Now for a blind spot to something no less obvious: Most elders in the Reformed tradition take exception to the Reformed view of Christian Sabbath recreation as taught in the Westminster standards. As unfortunate as that is, many among that number go even further by supporting going to restaurants and ordering out food on Sundays, which pertains not merely to the question of rest vs. recreation but to unlawful work on the Lord’s Day. Ironically, most elders would say they affirm the Confession’s Christian Sabbath position with respect to work; yet their views on transacting business with restaurants on the Lord’s Day end up contradicting their own theology and professed scruples.
My father grew up in the borough of Brooklyn, in a neighborhood just north of “Bed-Stuy” called Williamsburg. Those familiar with the district know that in the early 1900s with the completion of the bridge that bears the neighborhood’s name, Hasidic Jews from the “Lower east Side” began populating the community along with other immigrants like my Italian grandparents and great grandmother. Eventually, Williamsburg became the most populated neighborhood in the United States.
As a boy, my father could earn a penny on Saturdays from any number of Hasidic Jews for turning on a light in an apartment or hallway. (To put things in perspective, when my father was eight years old the Williamsburg Houses initially tenanted for just under two dollars per week for a single room. A busy Saturday of flipping switches could earn a day’s rent!)
Without getting into possible Jewish rationale for such a seemingly pedantic Shabbat restriction – whether it be tied to kindling a flame, creating something new, or just mere tradition – it’s not hard to discern a legalistic and hypocritical Jewish mindset.
First, let’s dispel a common sentiment. Legalism is not tied to obedience, lest Jesus was a legalistic. No, legalism pertains to trying to earn that which can only be received by grace. Legalism also pertains to finding loopholes in order to “obey” or not “disobey” by way of technicality. It is the second kind of legalism that I have in mind.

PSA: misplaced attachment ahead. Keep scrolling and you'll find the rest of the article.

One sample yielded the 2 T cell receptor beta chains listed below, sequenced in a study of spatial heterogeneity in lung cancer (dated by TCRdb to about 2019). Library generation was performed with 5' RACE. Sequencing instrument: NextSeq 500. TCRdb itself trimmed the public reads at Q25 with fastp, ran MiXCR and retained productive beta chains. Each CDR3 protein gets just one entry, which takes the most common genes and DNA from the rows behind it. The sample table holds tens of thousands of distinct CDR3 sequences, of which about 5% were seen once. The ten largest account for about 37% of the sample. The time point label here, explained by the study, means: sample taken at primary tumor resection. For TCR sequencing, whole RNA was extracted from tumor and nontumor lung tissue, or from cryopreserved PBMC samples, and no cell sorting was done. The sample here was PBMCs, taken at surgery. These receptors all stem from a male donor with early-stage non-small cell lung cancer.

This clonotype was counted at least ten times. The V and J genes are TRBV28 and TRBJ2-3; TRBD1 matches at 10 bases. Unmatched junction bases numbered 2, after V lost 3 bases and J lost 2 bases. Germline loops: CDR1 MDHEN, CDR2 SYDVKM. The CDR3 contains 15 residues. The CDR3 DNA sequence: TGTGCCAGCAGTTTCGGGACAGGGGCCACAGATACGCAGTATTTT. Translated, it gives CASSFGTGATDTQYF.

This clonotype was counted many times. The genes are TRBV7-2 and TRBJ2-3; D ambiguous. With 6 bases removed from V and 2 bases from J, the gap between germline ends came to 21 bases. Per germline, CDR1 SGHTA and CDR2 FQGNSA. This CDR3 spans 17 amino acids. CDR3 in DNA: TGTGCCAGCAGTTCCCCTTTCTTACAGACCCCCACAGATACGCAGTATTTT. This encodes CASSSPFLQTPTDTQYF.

The Williamsburg Jews got the electricity turned on without themselves flipping the switch. And how did they do that? Well, they paid someone else to break their law for them. So, technically speaking, they didn’t break the letter of the law; they got someone else to break their law for them, hence the legalism.
Their hypocrisy is due to believing they were more obedient than my father because they would never do what he had done for money. Their money!
The point is not that certain Hasidic Jews believed wrongly they may not turn on electricity on the last day of the week. In other words, whether their law was according to God’s word misses the point. The point is these Jews were all too willing to violate their own personal moral convictions by paying someone else to do what they believed was forbidden by God. I trust that’s obvious,
Now let’s play with some analogies:
The legalistic hypocrisy is glaring. Obviously, we see the absurdity.